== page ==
Exploring Dangerous Psychotic Hyper-religiosity

Mar 13, 2017

“Christmas Eve will find me
where the love-light gleams.
I’ll be home for Christmas
if only in my dreams.”

Kim Gannon and Walter Kent, 1943

Exploring Dangerous Psychotic Hyper-religiosity

TISA Description of the Problem: In last month’s tip we looked at a sensitive way of raising psychotic symptoms in an initial interview. This month we will continue our focus upon psychotic process. Unfortunately psychotic process can lead to dangerous hyper-religiosity in which clients respond to command hallucinations from gods, demons, etc. to harm themselves or others, as well as believing that they must kill themselves or others in order to accomplish a divine order or goal (e.g. “If you kill your first born child, all war will end.”)
In this clinical interviewing Tip of the Month we have the good fortune of having access to a clinician who also specializes in pastoral counseling, Fred Devett, LCSW, LMFT. Fred is not going to focus upon the exact exploration of these symptoms, but upon something equally important. What types of questions can clinicians ask that gracefully lead up to a discussion of dangerous psychotic symptoms so that the interviewer does not offend or disengage the client by the subsequent explorations of dangerousness per se. Obviously, if the interviewer offends the client or disengages the client, it is unlikely that the clinician’s explorations of dangerous psychotic process will yield much valid data. Thus Fred’s insights are quite valuable. Let’s take a look at them.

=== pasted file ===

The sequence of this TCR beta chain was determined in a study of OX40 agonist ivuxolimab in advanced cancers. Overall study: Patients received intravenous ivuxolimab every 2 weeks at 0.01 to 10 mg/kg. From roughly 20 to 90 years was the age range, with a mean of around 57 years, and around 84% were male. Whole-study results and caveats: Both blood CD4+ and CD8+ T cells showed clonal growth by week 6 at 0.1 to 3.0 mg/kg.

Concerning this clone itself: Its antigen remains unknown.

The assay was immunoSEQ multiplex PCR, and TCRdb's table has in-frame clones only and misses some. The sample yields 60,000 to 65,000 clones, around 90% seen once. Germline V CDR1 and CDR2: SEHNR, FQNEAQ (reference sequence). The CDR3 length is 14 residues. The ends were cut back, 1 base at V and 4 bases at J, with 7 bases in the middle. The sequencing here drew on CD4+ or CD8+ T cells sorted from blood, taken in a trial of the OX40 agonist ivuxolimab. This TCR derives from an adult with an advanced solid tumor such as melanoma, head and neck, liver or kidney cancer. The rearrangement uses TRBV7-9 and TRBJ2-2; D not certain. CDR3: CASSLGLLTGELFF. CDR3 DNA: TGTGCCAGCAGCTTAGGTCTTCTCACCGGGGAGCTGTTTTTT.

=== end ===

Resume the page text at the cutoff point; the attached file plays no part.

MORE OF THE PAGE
Tip: Before addressing dangerous hyper-religiosity, I find it useful to gently explore the client’s more healthy religious thoughts and readings, thus increasing our therapeutic alliance (as well as gaining valuable information regarding the client’s spirituality in general). A question such as, “What kind of books do you read?” will often raise the Bible quickly in the psychotically hyper-religious. If not, other religiously themed books are often mentioned which are well worth exploring. I will frequently add in the latter case, after exploring some of their readings, “Sounds like you enjoy religious books, but I noticed you didn’t mention the Bible, is it important to you as well?”
Once the Bible is “on the table” a few astute questions can quickly circle around to questions that may gently lead to inquiries related to psychotic dangerousness, such as a fixation on a misinterpreted verse or a dangerous belief. One can ask questions such as, “What’s your favorite part (or message, story, etc.) of the Bible?” or “Most comforting?” or “Most difficult?” or “Sometimes what the Bible says can be confusing or puzzling or disconcerting.” All of these types of questions can provide a sound invitation or platform for the patient to share dangerous hyper-religious psychotic processes.

TISA Follow-up: The above suggestions by Fred are, in my opinion, unusually useful. I heartily endorse their use. Following these leads the interviewer will ask direct questions related to psychotic dangerousness. Learning how to explore dangerous psychotic process is a critical aspect of any clinician’s skill set and an important aspect of teaching clinical interviewing. For details on other such explorations and a description of a variety of specific interviewing techniques for doing so effectively, the interested reader will find much information in chapter 6 of my text Psychiatric Interviewing: the Art of Understanding, 2nd Edition entitled “Interviewing Techniques for Exploring Psychosis”.

Tip provided by:

Fred Devett, LCSW, LMFT

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